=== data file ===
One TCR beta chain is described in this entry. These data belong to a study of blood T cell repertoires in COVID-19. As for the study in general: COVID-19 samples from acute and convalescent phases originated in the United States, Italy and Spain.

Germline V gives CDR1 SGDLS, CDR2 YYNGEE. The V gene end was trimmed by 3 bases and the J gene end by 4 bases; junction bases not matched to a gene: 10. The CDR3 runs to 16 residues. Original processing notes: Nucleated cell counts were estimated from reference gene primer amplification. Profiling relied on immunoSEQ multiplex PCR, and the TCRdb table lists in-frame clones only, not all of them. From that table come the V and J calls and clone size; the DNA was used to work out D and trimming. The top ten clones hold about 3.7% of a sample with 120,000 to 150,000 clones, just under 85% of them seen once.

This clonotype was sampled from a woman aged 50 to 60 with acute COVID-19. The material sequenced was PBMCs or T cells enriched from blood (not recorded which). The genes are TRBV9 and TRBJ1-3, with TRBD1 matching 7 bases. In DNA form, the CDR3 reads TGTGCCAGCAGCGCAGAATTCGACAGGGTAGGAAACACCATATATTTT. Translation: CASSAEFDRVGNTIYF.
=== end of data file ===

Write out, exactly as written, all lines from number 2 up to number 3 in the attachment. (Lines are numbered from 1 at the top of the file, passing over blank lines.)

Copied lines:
Germline V gives CDR1 SGDLS, CDR2 YYNGEE. The V gene end was trimmed by 3 bases and the J gene end by 4 bases; junction bases not matched to a gene: 10. The CDR3 runs to 16 residues. Original processing notes: Nucleated cell counts were estimated from reference gene primer amplification. Profiling relied on immunoSEQ multiplex PCR, and the TCRdb table lists in-frame clones only, not all of them. From that table come the V and J calls and clone size; the DNA was used to work out D and trimming. The top ten clones hold about 3.7% of a sample with 120,000 to 150,000 clones, just under 85% of them seen once.

This clonotype was sampled from a woman aged 50 to 60 with acute COVID-19. The material sequenced was PBMCs or T cells enriched from blood (not recorded which). The genes are TRBV9 and TRBJ1-3, with TRBD1 matching 7 bases. In DNA form, the CDR3 reads TGTGCCAGCAGCGCAGAATTCGACAGGGTAGGAAACACCATATATTTT. Translation: CASSAEFDRVGNTIYF.